Saturday, November 17, 2012

Defining 'Substance' in terms of Dispositions

Scientific analyses of powers or dispositions

Consider how science might analyze the fragility of a glass vase, namely the disposition to break after small external pressures. The very first analysis would be to treat the vase as a whole with mass, shape, rigidity and fragility. The fragility is then a property of the vase. The vase is therefore an object with specific dispositional properties and, as well, with a shape and orientation. The second analysis would be to consider that the vase is made of glass, where the glass is a continuous solid with various mass, elastic and fracture properties. A computer finite-element model of the vase might then explain its fragility in terms of the stress and fracture properties of the constituent material. In this case, the glass is the dispositional material, to be arranged in the shape of the vase and thereby to explain the properties of the vase. A third level of analysis might be a molecular simulation, where elasticity and fractures are properties derived from the strengths of interaction potentials between molecules. Now, the molecules are the objects constituted by those interaction potentials, which are dispositions, and they are arranged to make macroscopic glass-material. And so on: a fourth level may consider the potentials between individual electrons and nuclei, where now those electrons and nuclei are constituted by mass, charge, spin, magnetic moments, etc.: all dispositional properties. Surely quantum mechanics is also needed, which introduces its own set of probabilistic dispositions (propensities).
We see that at each stage of microscopic analysis, the presented objects are diagnosed as structural forms of some more fundamental disposition. Whether the stages reach the most fundamental level is not the issue here. Rather, at each level, the result of the analysis is to attribute existence to some ‘stuff’ with some causal powers held essentially. First, the vase as a whole was the existing stuff; in the second analysis, the glass with stress-strain powers is taken as the stuff of the vase; later it is electrons, etc., with electric charges; and the final stage listed here has electrons with propensities to emit or absorb virtual photons.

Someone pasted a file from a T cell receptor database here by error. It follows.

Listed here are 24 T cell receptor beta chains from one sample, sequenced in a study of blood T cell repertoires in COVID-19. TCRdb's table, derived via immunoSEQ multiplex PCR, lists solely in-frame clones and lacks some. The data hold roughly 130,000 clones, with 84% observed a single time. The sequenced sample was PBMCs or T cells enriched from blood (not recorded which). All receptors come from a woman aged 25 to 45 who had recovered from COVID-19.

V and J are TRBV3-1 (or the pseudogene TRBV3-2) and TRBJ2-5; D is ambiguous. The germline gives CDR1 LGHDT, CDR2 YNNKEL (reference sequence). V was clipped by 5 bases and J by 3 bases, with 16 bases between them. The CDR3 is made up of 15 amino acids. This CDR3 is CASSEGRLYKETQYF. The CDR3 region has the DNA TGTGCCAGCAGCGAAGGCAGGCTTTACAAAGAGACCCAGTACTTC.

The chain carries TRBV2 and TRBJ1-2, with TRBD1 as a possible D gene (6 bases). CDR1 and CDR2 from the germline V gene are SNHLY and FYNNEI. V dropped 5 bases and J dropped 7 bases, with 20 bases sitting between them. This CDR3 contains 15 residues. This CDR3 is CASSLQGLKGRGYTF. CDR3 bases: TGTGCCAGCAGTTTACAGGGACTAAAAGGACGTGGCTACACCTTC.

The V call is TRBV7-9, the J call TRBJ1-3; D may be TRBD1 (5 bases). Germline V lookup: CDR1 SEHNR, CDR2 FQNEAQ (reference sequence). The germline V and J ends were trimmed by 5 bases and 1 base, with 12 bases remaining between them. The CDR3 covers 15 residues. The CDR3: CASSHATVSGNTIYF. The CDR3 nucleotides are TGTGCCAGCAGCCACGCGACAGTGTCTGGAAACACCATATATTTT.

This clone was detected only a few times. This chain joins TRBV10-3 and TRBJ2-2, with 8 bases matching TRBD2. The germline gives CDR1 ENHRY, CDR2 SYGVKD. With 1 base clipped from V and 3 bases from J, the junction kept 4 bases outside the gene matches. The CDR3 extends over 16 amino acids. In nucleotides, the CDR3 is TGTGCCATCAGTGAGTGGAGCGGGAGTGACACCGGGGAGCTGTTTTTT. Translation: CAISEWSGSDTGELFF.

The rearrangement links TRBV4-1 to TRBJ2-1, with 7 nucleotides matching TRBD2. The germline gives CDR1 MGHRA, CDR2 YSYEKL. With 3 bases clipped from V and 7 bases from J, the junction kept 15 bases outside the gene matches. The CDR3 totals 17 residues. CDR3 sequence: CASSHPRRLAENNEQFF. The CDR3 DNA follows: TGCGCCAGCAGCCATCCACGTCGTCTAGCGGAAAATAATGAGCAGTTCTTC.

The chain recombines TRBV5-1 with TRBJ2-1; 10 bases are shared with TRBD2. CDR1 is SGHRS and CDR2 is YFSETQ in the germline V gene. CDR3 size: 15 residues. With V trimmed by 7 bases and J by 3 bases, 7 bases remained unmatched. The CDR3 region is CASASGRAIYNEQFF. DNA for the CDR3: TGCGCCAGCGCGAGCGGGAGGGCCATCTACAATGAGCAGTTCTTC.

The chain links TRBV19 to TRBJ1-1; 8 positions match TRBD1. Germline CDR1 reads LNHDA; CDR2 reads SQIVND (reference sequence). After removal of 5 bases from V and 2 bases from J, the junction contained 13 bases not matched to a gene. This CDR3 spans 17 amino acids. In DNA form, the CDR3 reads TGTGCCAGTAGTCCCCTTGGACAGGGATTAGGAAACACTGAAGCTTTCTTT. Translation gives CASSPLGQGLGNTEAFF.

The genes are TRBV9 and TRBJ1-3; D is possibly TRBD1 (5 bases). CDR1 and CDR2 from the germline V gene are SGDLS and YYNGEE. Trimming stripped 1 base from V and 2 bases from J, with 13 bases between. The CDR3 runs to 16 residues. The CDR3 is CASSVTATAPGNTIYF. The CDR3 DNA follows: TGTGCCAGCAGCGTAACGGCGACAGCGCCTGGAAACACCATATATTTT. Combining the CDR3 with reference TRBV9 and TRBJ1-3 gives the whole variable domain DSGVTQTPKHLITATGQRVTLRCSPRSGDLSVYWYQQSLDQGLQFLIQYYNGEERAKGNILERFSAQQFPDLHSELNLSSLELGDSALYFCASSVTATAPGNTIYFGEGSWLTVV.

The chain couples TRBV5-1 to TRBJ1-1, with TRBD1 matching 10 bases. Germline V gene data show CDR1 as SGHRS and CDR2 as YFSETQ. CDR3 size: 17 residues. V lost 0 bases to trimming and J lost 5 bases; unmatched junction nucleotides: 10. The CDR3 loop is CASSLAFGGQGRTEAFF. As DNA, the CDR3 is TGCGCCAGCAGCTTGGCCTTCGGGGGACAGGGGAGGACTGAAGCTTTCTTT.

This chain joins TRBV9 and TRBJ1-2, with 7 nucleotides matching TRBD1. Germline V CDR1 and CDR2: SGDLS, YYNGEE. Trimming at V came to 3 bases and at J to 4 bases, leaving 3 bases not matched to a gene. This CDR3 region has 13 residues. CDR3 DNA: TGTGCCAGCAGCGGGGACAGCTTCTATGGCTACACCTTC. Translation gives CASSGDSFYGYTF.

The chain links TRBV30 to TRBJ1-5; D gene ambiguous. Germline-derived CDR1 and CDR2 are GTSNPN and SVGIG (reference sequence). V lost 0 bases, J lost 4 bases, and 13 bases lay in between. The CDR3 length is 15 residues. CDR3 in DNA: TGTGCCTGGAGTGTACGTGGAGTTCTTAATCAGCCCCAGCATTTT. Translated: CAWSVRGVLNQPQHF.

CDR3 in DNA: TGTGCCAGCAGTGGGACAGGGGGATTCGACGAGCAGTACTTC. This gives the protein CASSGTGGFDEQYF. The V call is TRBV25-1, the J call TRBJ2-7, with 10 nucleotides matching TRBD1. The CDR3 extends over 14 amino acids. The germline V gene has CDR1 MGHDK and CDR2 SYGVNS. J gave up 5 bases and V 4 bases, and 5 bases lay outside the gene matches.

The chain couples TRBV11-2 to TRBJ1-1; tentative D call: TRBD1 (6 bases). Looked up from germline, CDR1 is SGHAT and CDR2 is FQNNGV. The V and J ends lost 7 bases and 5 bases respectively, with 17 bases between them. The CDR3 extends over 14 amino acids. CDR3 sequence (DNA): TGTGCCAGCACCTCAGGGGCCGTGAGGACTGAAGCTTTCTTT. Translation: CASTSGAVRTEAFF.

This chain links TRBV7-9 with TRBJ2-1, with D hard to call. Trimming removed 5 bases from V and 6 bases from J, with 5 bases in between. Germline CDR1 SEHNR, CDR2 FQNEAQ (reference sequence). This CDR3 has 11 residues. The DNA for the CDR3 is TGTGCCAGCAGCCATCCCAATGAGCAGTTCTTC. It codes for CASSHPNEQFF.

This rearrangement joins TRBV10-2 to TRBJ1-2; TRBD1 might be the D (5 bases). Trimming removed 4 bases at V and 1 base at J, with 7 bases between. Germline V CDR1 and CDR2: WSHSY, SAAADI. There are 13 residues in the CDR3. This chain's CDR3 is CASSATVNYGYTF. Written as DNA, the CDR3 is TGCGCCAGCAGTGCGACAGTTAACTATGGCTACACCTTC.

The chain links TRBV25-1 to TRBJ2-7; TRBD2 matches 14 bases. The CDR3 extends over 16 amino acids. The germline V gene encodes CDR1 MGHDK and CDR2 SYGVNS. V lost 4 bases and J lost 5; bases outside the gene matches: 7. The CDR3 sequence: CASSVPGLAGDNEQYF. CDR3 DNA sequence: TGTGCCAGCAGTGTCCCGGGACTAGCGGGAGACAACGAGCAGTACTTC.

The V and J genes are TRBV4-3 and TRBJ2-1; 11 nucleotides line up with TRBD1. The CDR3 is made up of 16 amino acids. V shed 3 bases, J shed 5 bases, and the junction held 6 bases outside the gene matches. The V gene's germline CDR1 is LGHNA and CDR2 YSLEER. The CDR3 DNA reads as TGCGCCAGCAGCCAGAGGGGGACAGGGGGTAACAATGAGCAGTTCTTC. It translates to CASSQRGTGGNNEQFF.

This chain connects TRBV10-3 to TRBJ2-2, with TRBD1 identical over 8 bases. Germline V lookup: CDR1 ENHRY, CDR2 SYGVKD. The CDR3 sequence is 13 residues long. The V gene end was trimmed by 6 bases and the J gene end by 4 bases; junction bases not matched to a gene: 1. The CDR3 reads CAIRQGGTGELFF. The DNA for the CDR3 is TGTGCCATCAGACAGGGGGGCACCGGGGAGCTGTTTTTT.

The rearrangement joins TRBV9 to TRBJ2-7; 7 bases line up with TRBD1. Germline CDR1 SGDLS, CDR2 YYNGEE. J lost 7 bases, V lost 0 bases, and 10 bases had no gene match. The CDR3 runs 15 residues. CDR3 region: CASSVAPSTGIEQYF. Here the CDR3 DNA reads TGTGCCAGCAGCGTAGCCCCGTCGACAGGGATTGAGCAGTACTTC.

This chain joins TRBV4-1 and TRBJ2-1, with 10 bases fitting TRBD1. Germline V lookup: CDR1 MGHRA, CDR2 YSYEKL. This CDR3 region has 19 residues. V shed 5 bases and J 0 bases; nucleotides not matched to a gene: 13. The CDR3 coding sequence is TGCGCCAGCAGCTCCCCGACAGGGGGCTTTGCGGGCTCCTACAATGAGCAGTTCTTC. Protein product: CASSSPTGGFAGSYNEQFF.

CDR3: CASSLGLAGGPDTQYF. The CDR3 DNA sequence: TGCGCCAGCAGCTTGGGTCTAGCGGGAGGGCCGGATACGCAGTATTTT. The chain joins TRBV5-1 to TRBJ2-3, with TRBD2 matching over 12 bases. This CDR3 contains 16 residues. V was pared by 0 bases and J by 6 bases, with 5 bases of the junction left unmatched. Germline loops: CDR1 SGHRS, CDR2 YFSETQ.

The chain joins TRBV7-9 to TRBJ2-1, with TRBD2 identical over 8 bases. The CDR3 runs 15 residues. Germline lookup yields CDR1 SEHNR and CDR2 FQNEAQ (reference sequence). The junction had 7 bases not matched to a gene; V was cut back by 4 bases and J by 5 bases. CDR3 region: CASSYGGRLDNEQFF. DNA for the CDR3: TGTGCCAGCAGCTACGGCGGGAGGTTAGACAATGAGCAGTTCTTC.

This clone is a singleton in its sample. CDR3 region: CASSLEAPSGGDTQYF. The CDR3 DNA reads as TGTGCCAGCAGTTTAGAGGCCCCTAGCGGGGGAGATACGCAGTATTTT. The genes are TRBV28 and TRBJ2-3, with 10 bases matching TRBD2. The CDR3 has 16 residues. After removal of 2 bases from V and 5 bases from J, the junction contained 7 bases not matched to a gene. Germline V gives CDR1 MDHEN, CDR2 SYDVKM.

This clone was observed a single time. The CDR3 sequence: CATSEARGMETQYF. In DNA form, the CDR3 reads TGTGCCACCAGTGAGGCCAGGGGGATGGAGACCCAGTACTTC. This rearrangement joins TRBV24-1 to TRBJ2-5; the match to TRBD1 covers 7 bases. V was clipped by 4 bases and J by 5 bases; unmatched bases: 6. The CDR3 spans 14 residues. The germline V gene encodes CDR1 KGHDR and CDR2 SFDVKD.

The attribution of dispositions in all of the above cases is according to the following logical template:
 “Object S has the disposition P to do action A” is equivalent to “if S is in some circumstance C, C depending on P and the character of A, then there will be a non-zero likelihood of S doing A”.
For example, “A vase object has the disposition to break" is equivalent to “If the vase is in some circumstance of being struck forcefully, this circumstance depending on the precise fragility and the character of the breaking, then there is a non-zero likelihood of the vase breaking".
New Ontology for Substance
We thus see how science analyzes and constitutes dispositional properties and how those properties are explained as forms of some essential more-fundamental dispositions or propensities. We can now philosophically generalize that analysis in order to formulate a new view of the constitution of objects, such that dispositional essentialism logically follows. This new constitution is to take powers or propensities themselves as the persisting ‘stuff’ of which objects are made. That is, I argue that we should identify ‘propensity’ and ‘substance’ so that natural objects, as ‘forms of propensity’, are then ‘forms of a substance’ in nearly the manner of Aristotle.
It is admittedly a large metaphysical leap to identify propensity as substance, but I will argue that the identification is grammatically correct, philosophically sound, historically defensible, and physically correct, and that it even helps clarify interpretations of quantum physics. It furthermore agrees with the Eleatic Principle: that existence should only be given to that which has causal power. In a more modern age, this would be called a ‘pragmatic’ view of substance, as attributing significance not to what something merely is but to what it can do. The identity of substance and propensity is claimed in the same sense that, while the morning star and the evening star are initially known independently, they turn out to refer to the same (ontological) being. This identification should be the next development for those who adhere today to dispositional essentialism. Instead of worrying about ‘ungrounded dispositions’, we will see that dispositions are able themselves to be grounds or bearers of properties. 

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